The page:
Zambart Signs MOU with School of Medicine

IMG_4322---CopyZambart signed a Memorandum of Understanding with the University of Zambia’s School of Medicine on 13 February 2015, which would see the organisation support capacity building for the utilisation of routinely collected HIV data for strengthening services and provide transparency about the benefits and equity in delivering services to people living with HIV in the Ministry of Health (MoH), and the Ministry of Community Development, Mother and Child Health (MCDMCH).

The MoU signed under SEARCH (Sustainable Evaluation through analysis of Routinely Collected HIV Data) project is aIMG_4306 collaboration with the London School of Hygiene and Tropical Medicine (LSHTM), MoH, and MCDMCH.

As one of the project outputs, Zambart, will use its research capacity to support PhD training for Fellows in the MoH and MCDMCH. The PhDs are being offered by the School of Medicine and will be supervised by staff from Zambart and the Department of Health, further strengthening links between the two institutions as well as the training program of the department of Health.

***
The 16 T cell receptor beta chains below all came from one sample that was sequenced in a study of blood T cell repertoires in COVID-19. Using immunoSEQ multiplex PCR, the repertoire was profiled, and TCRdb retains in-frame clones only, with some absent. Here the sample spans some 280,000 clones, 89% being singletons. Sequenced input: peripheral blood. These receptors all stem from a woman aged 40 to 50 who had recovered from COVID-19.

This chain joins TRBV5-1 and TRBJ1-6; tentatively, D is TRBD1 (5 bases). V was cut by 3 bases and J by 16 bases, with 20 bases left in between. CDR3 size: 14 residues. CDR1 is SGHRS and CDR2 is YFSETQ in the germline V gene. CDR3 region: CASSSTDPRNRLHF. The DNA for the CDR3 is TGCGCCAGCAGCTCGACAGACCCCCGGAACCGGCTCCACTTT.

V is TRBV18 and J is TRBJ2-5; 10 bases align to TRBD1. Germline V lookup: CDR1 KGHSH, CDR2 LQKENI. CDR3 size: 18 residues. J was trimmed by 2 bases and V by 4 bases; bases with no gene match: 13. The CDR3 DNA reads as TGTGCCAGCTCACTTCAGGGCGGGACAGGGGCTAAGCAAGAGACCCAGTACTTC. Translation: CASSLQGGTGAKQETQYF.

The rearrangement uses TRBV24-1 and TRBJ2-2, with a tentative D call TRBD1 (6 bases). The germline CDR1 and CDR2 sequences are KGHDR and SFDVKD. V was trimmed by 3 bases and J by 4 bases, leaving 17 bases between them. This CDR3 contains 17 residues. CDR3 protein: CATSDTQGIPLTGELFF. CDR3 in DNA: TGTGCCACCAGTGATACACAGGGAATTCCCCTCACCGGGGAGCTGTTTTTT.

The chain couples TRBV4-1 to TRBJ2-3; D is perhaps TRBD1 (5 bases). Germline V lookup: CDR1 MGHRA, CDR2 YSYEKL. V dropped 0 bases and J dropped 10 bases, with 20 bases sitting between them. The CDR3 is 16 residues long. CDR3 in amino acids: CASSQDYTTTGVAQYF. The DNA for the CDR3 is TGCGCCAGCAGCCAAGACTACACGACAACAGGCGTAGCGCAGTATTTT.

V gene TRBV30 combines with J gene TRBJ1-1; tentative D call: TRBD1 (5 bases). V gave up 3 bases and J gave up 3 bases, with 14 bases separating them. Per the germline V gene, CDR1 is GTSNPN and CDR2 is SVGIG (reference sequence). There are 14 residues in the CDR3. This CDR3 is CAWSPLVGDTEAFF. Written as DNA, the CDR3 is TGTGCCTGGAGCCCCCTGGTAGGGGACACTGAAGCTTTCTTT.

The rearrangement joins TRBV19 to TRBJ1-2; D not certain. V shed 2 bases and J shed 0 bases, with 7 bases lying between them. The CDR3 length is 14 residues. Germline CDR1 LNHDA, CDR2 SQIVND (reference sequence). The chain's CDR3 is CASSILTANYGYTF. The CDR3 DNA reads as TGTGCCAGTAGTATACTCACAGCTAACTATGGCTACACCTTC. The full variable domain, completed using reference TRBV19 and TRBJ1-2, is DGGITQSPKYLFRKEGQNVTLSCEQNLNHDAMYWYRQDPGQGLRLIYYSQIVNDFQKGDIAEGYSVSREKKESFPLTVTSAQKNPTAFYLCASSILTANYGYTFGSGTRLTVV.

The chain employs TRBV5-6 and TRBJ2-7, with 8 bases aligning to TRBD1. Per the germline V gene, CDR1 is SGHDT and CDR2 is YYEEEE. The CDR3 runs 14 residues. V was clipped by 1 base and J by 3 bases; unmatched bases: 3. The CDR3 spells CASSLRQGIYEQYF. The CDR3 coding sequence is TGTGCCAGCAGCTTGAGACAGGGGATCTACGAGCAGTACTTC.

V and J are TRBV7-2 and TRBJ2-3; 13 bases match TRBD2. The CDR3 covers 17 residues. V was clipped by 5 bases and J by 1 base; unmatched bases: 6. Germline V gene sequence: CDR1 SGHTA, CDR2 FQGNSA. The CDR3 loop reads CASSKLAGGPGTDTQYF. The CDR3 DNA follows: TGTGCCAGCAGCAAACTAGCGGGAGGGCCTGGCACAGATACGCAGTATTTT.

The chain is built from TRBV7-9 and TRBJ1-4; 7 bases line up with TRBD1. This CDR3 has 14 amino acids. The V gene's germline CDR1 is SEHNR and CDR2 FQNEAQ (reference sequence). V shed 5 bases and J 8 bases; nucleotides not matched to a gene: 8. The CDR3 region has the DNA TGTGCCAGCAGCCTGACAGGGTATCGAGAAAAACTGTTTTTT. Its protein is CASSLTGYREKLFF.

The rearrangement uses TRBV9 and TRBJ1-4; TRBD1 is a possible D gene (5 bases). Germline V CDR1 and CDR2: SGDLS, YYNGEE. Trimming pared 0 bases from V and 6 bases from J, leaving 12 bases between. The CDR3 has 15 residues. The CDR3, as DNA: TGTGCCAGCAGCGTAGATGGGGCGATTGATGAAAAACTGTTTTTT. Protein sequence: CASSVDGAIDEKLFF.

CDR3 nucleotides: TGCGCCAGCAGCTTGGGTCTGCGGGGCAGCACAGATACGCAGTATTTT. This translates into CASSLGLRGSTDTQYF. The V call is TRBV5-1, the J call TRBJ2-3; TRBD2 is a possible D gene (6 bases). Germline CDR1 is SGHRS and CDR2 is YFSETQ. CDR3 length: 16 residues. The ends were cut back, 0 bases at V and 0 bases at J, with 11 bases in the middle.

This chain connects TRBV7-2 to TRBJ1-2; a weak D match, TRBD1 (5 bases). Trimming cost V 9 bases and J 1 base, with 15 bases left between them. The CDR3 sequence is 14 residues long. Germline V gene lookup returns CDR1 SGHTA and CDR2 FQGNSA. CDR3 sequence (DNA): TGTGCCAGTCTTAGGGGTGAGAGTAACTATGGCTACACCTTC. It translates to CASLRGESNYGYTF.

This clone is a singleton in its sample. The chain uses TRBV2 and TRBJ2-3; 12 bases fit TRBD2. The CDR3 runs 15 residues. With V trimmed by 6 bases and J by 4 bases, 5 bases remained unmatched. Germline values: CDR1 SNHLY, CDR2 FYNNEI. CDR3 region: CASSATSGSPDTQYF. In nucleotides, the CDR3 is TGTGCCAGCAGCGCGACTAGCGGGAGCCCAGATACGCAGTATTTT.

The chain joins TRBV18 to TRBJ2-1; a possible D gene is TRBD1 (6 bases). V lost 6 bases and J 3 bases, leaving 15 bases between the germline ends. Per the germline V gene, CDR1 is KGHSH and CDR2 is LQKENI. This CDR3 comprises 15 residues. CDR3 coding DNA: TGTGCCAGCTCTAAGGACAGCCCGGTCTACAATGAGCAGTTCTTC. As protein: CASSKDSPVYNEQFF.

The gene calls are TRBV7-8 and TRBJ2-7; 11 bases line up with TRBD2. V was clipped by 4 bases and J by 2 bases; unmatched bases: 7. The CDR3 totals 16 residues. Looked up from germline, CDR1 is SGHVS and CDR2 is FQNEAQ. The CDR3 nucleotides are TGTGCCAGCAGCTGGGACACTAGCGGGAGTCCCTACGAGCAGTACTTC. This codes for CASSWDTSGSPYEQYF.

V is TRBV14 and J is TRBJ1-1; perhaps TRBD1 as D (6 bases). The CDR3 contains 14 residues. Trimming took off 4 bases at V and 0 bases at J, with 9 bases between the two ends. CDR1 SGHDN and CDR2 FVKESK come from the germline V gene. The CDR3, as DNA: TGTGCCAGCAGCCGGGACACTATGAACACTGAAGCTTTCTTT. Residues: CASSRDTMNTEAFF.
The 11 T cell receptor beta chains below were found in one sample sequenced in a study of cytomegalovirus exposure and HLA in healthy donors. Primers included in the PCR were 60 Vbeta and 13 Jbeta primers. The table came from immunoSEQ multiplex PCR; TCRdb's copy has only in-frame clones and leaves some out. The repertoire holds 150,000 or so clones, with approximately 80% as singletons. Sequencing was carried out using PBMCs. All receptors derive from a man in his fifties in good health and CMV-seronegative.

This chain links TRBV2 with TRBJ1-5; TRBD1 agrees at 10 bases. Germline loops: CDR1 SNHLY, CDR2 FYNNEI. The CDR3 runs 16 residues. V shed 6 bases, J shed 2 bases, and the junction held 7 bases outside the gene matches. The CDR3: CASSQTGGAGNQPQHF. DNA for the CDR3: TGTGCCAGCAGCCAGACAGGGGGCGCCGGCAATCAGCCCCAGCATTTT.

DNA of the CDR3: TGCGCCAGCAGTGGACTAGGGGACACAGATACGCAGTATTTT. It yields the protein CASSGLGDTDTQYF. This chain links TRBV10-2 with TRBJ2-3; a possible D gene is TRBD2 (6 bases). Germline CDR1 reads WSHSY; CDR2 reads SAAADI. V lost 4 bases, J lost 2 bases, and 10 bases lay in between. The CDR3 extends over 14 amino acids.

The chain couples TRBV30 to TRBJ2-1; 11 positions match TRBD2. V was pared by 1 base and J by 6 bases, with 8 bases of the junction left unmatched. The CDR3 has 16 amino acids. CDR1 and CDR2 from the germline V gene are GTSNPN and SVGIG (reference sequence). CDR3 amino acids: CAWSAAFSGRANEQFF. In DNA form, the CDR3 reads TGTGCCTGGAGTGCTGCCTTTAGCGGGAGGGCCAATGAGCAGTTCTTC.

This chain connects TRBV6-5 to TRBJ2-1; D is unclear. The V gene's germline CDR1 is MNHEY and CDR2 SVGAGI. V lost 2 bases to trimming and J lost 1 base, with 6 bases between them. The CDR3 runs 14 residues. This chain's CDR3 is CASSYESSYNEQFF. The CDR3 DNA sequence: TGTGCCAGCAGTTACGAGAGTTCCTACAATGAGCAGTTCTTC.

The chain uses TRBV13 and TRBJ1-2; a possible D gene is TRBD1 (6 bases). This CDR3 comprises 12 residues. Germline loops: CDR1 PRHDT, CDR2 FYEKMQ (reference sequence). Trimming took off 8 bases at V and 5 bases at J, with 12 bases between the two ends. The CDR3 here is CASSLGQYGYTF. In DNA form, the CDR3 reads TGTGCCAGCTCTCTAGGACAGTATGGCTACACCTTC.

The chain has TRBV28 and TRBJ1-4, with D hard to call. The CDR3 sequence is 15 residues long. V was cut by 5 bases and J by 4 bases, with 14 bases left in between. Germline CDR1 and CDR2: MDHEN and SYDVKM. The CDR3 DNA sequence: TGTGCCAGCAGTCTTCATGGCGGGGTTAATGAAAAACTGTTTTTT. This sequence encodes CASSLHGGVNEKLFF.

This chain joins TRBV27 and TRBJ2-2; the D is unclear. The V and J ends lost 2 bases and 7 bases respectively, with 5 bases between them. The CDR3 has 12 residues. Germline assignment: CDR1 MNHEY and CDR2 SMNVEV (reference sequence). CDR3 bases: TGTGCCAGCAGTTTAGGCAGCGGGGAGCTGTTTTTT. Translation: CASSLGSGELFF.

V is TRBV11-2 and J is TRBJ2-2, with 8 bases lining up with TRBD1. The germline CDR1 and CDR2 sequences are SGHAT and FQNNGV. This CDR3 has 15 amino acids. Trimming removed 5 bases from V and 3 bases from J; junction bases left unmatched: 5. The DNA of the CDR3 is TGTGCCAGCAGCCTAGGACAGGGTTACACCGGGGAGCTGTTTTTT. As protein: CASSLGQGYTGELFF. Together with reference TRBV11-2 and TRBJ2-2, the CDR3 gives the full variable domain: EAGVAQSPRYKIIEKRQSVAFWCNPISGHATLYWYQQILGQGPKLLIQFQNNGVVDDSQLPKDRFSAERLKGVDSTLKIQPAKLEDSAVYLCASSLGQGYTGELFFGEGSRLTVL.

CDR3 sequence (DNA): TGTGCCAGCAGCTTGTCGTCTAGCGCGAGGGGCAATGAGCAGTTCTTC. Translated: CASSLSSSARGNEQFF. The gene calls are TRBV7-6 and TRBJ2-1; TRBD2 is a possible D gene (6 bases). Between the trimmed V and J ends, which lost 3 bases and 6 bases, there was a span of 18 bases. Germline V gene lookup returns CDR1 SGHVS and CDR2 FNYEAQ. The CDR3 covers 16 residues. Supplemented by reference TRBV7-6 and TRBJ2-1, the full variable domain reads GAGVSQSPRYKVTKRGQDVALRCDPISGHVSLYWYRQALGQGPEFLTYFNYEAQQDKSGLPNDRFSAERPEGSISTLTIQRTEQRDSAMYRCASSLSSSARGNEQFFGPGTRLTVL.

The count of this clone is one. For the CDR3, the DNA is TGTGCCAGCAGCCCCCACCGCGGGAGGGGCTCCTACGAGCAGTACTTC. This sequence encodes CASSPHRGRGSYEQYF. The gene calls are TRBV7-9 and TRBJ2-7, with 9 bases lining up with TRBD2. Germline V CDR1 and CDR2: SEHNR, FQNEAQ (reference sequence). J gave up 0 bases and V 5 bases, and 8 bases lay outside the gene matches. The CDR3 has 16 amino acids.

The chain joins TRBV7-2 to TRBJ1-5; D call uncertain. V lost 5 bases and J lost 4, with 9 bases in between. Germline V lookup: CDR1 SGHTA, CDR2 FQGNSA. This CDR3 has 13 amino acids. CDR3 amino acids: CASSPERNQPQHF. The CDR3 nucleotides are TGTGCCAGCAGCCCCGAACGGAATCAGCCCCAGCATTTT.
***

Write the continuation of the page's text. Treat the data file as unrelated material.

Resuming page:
IMG_4311Zambart CEO and SEARCH project coordinator Dr Alwyn Mwinga said the MoU underscores Zambart commitment to research capacity building to strengthen the public health response in Zambia. “The project is one that will strengthen the capacity for routine data analysis and use of data for decision making.”

SEARCH aims to among other things, provide transparency about the benefits and equity in delivering services to people living with HIV. It is being carried out in Tanzania, with Zambia being the second country to get involved.

IMG_4317---CopyZambart statistician and Head of the Data department, Ab Schapp, said Zambia has a huge HIV programme whose data was not utilised. “HIV care is being outsourced; the implementation of HIV care is being done by implementing partners. Building local capacity will help government to utilise its own data to improve service delivery,” he said.